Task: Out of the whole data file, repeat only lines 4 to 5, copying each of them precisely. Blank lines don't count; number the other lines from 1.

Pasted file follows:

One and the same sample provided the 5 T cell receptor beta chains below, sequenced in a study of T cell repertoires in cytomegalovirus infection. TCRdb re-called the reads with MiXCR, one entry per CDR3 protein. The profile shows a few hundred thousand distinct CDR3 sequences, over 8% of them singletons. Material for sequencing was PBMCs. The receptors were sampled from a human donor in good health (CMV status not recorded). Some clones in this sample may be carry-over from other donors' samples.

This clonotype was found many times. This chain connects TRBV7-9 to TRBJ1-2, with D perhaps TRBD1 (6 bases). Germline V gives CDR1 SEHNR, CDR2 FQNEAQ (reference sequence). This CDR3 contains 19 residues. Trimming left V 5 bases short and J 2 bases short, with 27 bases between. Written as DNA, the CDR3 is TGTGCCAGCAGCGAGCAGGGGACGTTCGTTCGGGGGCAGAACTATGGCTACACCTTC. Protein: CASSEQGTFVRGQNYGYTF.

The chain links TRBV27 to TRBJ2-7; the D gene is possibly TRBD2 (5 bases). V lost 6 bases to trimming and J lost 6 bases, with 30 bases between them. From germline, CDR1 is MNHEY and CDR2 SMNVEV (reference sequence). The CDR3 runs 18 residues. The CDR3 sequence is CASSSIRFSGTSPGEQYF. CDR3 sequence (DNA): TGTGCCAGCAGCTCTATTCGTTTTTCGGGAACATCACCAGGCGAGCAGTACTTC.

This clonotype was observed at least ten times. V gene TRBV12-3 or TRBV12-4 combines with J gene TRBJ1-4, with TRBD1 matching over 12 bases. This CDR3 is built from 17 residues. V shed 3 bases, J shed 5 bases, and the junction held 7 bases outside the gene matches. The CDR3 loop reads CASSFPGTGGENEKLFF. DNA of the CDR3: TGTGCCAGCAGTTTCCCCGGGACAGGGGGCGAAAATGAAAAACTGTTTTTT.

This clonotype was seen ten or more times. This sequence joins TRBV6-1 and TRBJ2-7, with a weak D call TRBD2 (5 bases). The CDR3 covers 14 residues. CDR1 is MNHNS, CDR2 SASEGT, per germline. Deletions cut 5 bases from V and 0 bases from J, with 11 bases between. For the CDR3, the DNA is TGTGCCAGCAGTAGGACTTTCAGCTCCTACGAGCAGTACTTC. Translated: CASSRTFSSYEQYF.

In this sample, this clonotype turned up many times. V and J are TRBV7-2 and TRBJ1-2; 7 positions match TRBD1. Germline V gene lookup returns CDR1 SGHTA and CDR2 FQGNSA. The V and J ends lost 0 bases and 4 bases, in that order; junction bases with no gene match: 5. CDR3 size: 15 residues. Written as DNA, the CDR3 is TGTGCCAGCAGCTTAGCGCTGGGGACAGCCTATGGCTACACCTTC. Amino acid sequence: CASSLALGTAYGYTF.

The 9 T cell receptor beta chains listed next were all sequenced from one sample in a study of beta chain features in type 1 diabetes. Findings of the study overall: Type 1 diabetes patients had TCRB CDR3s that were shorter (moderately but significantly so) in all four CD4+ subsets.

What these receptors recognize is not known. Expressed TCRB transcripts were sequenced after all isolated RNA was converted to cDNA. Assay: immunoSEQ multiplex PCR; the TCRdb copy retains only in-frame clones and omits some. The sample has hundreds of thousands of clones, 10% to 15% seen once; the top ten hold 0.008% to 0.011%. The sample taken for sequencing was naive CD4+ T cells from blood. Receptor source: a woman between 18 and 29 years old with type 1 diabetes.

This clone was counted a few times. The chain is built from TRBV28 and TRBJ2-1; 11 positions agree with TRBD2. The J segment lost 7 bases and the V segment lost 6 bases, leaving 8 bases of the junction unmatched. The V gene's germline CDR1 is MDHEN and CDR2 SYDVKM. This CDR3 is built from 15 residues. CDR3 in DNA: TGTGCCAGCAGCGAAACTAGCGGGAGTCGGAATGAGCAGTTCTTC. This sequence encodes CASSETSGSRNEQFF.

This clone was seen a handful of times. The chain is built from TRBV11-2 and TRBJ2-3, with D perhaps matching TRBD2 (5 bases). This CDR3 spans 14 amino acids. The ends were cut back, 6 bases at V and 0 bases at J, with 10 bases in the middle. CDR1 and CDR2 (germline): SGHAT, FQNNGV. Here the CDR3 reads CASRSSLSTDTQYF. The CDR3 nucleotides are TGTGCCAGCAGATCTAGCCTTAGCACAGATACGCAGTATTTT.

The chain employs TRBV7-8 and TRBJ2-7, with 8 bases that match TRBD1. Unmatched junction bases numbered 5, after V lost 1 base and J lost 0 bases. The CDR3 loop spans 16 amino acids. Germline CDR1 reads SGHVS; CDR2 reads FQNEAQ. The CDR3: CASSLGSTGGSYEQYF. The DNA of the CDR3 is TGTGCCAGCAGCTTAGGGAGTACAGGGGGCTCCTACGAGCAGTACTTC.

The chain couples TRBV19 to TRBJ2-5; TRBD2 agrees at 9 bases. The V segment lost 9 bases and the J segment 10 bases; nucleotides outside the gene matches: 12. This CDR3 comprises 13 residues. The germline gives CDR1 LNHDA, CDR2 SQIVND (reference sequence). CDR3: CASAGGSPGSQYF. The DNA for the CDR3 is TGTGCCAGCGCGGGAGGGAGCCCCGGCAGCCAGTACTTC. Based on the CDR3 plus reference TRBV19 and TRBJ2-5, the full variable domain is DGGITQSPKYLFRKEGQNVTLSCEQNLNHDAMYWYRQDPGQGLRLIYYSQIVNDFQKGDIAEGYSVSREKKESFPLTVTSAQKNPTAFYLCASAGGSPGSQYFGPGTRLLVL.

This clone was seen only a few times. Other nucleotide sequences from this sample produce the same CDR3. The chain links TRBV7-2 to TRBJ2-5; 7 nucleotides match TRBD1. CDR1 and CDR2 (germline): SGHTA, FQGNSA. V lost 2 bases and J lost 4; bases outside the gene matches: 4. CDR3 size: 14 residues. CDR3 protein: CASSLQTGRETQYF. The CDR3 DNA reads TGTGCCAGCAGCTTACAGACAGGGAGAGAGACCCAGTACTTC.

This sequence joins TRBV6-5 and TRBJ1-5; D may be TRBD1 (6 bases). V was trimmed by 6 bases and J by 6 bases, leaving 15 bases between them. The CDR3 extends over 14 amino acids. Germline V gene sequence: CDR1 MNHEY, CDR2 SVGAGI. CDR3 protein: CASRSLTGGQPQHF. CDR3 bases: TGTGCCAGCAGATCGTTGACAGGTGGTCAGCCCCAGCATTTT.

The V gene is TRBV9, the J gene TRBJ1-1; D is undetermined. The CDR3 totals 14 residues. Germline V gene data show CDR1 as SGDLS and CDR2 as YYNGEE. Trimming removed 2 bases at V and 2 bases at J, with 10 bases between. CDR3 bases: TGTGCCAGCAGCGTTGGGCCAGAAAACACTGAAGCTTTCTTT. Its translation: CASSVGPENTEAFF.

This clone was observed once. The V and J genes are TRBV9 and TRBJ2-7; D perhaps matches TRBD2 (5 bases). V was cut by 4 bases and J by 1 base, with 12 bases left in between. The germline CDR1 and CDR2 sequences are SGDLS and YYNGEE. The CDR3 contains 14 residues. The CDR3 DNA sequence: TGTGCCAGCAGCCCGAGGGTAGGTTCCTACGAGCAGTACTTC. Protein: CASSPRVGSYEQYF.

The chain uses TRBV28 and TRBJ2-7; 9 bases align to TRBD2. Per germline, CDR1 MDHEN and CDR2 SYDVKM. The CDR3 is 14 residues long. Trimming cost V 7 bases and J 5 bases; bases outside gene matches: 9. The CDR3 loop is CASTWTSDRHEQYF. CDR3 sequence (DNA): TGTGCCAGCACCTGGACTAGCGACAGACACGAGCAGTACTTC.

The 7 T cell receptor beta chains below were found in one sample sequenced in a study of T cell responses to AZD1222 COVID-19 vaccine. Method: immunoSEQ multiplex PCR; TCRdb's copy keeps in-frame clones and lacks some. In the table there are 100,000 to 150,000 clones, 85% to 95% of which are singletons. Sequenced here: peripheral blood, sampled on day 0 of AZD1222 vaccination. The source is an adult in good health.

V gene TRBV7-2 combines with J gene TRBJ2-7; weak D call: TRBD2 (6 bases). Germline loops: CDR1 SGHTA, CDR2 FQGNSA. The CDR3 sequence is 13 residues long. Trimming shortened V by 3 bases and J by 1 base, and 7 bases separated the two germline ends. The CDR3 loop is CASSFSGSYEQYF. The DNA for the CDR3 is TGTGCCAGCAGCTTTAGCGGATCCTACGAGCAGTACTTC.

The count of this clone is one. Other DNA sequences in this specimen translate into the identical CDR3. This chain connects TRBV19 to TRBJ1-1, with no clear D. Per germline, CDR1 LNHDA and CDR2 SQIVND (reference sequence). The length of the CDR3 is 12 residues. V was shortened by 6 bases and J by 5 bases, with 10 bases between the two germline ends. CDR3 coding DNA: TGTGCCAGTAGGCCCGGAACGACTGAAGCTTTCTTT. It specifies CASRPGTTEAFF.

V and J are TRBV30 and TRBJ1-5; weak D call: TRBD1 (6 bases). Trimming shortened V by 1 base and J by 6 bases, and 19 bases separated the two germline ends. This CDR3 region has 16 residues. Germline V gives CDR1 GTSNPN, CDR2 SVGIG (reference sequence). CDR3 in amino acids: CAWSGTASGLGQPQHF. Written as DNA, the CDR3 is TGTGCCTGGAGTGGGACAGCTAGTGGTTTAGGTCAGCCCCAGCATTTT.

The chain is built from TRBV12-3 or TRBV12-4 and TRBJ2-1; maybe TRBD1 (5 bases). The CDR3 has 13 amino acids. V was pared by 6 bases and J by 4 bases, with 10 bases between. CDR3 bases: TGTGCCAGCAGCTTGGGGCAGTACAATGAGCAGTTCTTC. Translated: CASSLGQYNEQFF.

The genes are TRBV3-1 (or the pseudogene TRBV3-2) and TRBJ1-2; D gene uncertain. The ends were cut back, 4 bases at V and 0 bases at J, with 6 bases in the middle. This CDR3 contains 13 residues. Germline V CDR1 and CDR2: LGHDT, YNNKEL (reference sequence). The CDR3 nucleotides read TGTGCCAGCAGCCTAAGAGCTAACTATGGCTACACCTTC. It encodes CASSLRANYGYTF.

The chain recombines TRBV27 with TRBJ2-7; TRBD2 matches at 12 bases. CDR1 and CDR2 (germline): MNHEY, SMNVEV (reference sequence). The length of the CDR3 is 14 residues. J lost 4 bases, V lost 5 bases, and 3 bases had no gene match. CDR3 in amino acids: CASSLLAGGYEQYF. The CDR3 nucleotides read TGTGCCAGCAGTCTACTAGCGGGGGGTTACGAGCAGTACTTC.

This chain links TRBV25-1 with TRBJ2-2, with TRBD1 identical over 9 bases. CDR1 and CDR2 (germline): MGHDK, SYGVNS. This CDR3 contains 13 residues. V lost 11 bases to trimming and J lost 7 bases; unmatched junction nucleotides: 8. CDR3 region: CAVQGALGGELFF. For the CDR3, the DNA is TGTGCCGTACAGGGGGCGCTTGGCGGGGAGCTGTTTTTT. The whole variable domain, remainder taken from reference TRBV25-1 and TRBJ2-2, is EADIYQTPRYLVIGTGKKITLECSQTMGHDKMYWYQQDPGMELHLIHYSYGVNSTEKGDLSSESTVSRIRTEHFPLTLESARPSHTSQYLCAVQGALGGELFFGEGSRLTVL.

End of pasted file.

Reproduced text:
This clonotype was observed at least ten times. V gene TRBV12-3 or TRBV12-4 combines with J gene TRBJ1-4, with TRBD1 matching over 12 bases. This CDR3 is built from 17 residues. V shed 3 bases, J shed 5 bases, and the junction held 7 bases outside the gene matches. The CDR3 loop reads CASSFPGTGGENEKLFF. DNA of the CDR3: TGTGCCAGCAGTTTCCCCGGGACAGGGGGCGAAAATGAAAAACTGTTTTTT.

This clonotype was seen ten or more times. This sequence joins TRBV6-1 and TRBJ2-7, with a weak D call TRBD2 (5 bases). The CDR3 covers 14 residues. CDR1 is MNHNS, CDR2 SASEGT, per germline. Deletions cut 5 bases from V and 0 bases from J, with 11 bases between. For the CDR3, the DNA is TGTGCCAGCAGTAGGACTTTCAGCTCCTACGAGCAGTACTTC. Translated: CASSRTFSSYEQYF.